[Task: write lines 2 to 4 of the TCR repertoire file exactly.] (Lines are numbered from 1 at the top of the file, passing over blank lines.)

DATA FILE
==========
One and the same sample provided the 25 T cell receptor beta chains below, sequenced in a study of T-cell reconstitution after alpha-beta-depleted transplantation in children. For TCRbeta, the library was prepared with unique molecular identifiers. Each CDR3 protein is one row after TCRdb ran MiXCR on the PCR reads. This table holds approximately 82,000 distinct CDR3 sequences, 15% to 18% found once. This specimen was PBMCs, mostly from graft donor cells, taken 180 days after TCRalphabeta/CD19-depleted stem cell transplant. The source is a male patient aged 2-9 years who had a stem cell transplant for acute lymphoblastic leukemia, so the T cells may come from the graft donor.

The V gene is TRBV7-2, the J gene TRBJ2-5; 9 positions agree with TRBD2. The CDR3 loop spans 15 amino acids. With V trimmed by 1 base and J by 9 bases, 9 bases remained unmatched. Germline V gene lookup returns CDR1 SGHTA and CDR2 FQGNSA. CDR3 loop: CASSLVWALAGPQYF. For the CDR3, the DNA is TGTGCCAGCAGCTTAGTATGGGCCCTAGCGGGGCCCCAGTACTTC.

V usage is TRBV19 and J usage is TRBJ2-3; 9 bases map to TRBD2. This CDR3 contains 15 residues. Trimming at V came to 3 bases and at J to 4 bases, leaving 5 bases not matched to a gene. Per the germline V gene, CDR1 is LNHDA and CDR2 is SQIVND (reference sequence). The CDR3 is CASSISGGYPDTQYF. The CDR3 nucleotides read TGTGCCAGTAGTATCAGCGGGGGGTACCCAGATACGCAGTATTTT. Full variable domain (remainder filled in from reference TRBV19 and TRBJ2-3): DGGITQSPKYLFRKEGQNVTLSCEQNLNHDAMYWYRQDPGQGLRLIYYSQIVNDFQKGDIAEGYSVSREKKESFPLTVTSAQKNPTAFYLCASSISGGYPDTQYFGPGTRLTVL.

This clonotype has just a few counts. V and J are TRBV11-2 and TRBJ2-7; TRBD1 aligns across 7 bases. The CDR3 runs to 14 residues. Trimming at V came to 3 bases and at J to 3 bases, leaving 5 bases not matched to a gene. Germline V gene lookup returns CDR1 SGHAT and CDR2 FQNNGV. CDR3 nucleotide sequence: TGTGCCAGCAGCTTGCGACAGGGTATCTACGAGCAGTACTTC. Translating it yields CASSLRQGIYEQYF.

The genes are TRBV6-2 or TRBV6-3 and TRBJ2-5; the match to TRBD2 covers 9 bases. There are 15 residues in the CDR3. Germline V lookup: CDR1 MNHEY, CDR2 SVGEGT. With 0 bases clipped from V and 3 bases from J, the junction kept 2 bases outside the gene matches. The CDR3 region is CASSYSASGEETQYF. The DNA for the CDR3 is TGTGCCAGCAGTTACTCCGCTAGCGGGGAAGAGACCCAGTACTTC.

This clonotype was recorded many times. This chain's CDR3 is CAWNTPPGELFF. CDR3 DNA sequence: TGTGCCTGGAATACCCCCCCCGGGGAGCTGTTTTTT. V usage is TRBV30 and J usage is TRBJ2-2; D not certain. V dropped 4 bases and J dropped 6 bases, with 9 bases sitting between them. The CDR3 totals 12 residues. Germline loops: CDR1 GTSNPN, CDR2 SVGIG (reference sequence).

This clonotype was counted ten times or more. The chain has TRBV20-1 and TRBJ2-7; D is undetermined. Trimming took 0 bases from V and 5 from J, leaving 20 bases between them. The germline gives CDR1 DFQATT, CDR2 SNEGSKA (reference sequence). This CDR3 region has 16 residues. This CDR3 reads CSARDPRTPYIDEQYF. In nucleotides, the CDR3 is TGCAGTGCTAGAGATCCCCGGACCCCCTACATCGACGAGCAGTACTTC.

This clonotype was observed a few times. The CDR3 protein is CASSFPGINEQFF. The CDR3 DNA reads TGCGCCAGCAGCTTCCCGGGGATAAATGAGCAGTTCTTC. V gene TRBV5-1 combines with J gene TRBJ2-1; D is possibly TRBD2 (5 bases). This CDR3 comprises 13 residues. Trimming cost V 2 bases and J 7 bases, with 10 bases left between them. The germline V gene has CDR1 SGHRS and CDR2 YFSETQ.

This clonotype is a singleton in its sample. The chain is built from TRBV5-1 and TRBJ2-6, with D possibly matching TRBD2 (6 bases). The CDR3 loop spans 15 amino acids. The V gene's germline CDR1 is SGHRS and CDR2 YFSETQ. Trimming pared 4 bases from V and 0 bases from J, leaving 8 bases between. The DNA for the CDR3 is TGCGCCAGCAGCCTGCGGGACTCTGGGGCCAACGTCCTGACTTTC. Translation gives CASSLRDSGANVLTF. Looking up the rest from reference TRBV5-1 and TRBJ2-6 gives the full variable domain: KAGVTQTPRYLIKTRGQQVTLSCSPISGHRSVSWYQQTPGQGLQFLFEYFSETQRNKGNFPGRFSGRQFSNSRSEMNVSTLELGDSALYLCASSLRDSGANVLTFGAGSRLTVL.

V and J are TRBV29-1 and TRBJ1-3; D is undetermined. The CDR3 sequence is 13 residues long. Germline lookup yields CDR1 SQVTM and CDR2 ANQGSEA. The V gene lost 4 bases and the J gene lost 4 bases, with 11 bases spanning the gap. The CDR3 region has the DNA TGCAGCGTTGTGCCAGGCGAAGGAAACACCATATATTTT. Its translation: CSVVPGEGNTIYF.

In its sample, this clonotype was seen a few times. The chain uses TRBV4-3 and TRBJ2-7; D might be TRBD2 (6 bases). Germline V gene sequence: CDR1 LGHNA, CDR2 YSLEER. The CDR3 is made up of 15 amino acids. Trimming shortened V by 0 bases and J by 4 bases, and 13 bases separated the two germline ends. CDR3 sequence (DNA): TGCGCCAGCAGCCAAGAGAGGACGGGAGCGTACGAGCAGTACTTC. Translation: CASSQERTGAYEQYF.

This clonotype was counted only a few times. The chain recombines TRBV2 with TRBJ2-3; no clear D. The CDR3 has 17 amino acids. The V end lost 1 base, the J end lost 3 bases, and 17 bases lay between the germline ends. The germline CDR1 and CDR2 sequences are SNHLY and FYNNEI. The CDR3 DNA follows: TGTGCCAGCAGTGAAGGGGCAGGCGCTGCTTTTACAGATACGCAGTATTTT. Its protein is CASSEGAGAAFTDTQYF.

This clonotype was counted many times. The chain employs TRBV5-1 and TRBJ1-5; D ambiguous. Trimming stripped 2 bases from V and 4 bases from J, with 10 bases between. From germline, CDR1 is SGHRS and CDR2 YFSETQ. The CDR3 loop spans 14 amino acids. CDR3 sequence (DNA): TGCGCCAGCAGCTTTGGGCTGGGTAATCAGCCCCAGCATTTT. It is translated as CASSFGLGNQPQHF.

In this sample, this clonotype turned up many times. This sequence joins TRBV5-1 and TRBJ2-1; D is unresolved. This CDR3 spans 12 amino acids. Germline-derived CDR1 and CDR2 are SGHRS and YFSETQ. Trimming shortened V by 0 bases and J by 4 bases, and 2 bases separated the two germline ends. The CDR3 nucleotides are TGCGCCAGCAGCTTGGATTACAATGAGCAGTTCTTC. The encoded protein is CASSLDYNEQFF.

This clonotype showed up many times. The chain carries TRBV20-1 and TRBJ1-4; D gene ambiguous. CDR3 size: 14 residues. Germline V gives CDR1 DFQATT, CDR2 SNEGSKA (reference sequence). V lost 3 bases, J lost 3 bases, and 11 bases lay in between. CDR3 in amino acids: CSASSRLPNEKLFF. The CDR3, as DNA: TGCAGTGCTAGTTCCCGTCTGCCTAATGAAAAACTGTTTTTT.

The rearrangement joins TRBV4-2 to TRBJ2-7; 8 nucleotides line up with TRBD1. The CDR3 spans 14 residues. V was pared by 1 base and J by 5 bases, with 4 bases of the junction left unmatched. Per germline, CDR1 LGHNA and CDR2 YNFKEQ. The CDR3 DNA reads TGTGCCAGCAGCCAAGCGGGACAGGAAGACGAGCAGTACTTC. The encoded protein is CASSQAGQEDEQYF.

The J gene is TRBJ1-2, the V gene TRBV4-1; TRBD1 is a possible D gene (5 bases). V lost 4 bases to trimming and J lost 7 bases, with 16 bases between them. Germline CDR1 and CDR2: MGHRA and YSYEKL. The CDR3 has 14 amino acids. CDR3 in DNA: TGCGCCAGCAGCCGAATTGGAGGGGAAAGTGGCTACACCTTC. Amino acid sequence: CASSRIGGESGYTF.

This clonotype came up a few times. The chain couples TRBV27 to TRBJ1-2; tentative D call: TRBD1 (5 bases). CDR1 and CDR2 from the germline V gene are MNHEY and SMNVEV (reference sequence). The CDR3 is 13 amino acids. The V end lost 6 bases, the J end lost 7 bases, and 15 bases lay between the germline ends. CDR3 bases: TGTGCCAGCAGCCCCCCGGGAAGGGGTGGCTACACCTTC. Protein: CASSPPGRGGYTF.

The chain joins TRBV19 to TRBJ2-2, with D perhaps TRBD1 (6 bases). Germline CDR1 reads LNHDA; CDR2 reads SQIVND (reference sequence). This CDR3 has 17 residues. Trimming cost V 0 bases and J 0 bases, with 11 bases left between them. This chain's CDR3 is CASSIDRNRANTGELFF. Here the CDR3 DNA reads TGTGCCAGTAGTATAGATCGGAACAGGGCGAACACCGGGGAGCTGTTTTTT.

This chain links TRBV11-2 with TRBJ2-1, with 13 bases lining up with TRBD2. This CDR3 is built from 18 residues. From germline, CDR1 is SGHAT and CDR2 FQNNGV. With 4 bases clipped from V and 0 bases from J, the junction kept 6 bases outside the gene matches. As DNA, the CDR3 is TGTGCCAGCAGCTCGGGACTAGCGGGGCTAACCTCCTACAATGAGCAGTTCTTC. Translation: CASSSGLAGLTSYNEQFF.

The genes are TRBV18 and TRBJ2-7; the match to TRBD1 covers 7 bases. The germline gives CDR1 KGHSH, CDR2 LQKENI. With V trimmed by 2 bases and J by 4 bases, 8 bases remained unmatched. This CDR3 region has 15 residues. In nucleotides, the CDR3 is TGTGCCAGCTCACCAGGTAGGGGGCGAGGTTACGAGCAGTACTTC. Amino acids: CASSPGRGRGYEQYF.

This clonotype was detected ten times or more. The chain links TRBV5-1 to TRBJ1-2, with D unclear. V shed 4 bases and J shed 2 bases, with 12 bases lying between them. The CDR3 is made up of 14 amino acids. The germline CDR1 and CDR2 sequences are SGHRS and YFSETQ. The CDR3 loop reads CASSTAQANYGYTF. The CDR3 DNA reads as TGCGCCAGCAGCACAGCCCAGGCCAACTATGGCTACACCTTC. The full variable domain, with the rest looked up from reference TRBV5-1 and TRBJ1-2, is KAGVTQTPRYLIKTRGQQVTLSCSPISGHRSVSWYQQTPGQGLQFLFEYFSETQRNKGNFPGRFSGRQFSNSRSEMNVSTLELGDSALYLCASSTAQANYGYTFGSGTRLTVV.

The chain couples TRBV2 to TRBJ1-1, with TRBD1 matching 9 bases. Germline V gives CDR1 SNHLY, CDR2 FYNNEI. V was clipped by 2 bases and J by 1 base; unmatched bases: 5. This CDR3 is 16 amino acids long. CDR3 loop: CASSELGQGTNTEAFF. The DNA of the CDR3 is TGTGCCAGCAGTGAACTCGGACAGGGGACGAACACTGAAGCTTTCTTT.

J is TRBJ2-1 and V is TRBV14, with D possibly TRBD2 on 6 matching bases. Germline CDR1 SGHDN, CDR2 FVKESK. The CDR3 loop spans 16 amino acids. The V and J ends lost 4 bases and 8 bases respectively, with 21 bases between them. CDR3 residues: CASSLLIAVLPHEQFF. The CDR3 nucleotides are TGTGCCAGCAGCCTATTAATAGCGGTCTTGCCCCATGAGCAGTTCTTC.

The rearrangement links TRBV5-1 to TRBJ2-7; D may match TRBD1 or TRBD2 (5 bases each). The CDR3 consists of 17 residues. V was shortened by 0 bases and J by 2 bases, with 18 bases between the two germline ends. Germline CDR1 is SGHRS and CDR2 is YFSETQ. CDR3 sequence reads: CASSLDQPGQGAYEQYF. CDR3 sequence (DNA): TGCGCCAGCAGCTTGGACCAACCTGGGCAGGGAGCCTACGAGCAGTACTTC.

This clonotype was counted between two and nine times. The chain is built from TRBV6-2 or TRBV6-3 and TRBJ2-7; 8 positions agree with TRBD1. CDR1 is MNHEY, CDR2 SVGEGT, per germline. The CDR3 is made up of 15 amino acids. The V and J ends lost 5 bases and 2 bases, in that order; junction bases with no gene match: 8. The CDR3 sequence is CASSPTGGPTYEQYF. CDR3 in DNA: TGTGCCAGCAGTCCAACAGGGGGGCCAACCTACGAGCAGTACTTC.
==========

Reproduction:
The V gene is TRBV7-2, the J gene TRBJ2-5; 9 positions agree with TRBD2. The CDR3 loop spans 15 amino acids. With V trimmed by 1 base and J by 9 bases, 9 bases remained unmatched. Germline V gene lookup returns CDR1 SGHTA and CDR2 FQGNSA. CDR3 loop: CASSLVWALAGPQYF. For the CDR3, the DNA is TGTGCCAGCAGCTTAGTATGGGCCCTAGCGGGGCCCCAGTACTTC.

V usage is TRBV19 and J usage is TRBJ2-3; 9 bases map to TRBD2. This CDR3 contains 15 residues. Trimming at V came to 3 bases and at J to 4 bases, leaving 5 bases not matched to a gene. Per the germline V gene, CDR1 is LNHDA and CDR2 is SQIVND (reference sequence). The CDR3 is CASSISGGYPDTQYF. The CDR3 nucleotides read TGTGCCAGTAGTATCAGCGGGGGGTACCCAGATACGCAGTATTTT. Full variable domain (remainder filled in from reference TRBV19 and TRBJ2-3): DGGITQSPKYLFRKEGQNVTLSCEQNLNHDAMYWYRQDPGQGLRLIYYSQIVNDFQKGDIAEGYSVSREKKESFPLTVTSAQKNPTAFYLCASSISGGYPDTQYFGPGTRLTVL.

This clonotype has just a few counts. V and J are TRBV11-2 and TRBJ2-7; TRBD1 aligns across 7 bases. The CDR3 runs to 14 residues. Trimming at V came to 3 bases and at J to 3 bases, leaving 5 bases not matched to a gene. Germline V gene lookup returns CDR1 SGHAT and CDR2 FQNNGV. CDR3 nucleotide sequence: TGTGCCAGCAGCTTGCGACAGGGTATCTACGAGCAGTACTTC. Translating it yields CASSLRQGIYEQYF.